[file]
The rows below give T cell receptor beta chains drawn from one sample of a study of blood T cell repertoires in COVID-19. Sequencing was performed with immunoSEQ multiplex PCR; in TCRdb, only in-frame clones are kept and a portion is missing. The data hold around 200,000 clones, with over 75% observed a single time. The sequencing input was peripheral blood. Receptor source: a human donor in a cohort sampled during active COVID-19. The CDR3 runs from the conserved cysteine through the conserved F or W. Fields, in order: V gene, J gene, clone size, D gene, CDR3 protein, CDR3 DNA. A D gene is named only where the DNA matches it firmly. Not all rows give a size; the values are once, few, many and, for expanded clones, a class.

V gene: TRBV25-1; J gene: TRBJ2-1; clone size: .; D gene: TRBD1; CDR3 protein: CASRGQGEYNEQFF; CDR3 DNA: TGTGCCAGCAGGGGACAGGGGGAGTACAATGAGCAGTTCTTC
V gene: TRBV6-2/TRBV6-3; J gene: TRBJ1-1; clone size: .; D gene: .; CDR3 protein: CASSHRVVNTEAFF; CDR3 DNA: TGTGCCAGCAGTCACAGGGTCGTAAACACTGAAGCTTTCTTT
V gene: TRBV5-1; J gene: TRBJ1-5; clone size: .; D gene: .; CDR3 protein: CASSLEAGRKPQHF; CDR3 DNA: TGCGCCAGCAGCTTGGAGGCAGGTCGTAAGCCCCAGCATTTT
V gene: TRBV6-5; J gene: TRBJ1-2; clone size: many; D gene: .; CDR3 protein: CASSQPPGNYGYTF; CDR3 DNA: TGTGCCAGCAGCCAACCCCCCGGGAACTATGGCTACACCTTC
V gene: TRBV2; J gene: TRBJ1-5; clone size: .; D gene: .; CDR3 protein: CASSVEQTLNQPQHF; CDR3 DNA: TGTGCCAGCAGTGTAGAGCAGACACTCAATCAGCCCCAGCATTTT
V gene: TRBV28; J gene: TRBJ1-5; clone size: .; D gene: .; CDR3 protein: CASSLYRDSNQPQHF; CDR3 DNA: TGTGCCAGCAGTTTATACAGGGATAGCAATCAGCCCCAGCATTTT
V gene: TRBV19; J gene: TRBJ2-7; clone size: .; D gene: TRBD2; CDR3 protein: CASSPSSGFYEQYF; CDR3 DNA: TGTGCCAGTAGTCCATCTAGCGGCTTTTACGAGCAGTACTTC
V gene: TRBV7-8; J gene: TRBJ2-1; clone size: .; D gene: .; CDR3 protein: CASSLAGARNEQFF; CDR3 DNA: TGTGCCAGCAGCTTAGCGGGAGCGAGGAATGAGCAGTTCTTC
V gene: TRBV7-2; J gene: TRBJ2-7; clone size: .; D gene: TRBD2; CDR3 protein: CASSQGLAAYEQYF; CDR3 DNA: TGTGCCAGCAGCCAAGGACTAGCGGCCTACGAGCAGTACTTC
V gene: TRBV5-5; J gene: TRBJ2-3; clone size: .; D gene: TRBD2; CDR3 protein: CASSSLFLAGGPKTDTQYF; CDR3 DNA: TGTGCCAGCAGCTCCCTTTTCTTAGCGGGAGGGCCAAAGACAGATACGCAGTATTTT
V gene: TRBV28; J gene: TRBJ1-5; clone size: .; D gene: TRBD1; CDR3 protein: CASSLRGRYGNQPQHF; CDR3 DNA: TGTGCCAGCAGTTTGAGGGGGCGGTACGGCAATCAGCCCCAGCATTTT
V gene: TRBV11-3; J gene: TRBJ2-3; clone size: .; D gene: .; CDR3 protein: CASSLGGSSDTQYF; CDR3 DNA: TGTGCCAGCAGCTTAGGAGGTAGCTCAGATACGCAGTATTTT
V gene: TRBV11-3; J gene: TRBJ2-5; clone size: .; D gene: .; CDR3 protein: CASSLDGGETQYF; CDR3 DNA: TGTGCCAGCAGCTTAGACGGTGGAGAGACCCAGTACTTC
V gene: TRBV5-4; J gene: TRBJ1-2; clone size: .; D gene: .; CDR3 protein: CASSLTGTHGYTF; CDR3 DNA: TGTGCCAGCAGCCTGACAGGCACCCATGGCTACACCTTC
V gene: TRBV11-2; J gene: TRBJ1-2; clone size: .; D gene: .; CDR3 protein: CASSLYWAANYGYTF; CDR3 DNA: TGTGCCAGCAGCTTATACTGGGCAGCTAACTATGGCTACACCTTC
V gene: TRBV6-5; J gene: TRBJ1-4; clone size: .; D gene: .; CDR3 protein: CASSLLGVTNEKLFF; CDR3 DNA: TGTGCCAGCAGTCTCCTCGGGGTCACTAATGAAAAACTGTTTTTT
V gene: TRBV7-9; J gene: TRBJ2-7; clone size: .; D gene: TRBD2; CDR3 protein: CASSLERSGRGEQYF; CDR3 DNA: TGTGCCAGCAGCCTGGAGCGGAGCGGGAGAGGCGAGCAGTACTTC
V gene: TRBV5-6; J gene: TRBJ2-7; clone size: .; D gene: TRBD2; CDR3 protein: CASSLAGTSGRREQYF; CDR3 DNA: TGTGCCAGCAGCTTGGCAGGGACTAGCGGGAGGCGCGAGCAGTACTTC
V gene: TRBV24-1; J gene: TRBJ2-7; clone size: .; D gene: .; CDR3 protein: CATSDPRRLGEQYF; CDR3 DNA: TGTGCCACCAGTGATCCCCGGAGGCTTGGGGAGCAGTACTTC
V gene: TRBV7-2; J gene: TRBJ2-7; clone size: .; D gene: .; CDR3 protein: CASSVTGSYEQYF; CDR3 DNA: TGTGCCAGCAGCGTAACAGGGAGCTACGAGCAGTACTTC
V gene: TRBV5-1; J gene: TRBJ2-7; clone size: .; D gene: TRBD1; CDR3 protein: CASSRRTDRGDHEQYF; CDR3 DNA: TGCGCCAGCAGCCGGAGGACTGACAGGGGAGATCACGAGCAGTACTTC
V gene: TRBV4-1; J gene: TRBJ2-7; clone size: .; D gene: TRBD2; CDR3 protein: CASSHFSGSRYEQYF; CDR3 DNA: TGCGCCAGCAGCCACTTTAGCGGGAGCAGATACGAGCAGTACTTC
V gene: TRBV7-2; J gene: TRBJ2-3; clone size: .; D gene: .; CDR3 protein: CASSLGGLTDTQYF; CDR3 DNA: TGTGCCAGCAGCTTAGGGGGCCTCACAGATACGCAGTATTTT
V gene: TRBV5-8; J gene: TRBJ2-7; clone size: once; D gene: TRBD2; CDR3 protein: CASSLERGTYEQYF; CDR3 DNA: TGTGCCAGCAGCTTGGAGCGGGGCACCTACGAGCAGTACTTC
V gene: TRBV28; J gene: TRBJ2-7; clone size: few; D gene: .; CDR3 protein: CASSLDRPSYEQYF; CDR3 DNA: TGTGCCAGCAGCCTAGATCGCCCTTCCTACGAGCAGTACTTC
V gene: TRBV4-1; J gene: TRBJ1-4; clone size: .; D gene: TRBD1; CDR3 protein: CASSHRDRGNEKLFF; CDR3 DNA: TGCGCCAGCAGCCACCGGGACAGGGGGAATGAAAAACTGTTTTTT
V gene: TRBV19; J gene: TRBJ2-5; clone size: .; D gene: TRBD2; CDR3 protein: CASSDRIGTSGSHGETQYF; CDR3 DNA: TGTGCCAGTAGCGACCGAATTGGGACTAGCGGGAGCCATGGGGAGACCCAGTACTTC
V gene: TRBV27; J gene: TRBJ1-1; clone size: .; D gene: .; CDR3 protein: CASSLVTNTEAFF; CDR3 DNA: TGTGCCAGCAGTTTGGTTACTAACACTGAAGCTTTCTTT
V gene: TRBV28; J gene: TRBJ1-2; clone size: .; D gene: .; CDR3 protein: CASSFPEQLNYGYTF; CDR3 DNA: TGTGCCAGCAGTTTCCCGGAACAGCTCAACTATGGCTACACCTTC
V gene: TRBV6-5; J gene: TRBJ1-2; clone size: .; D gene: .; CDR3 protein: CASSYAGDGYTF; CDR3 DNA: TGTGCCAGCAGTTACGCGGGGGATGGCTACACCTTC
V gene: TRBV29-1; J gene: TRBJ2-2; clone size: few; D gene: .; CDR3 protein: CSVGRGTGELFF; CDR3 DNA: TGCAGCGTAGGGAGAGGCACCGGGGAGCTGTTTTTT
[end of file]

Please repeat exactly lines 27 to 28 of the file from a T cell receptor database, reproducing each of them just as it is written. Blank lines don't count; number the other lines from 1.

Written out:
V gene: TRBV4-1; J gene: TRBJ1-4; clone size: .; D gene: TRBD1; CDR3 protein: CASSHRDRGNEKLFF; CDR3 DNA: TGCGCCAGCAGCCACCGGGACAGGGGGAATGAAAAACTGTTTTTT
V gene: TRBV19; J gene: TRBJ2-5; clone size: .; D gene: TRBD2; CDR3 protein: CASSDRIGTSGSHGETQYF; CDR3 DNA: TGTGCCAGTAGCGACCGAATTGGGACTAGCGGGAGCCATGGGGAGACCCAGTACTTC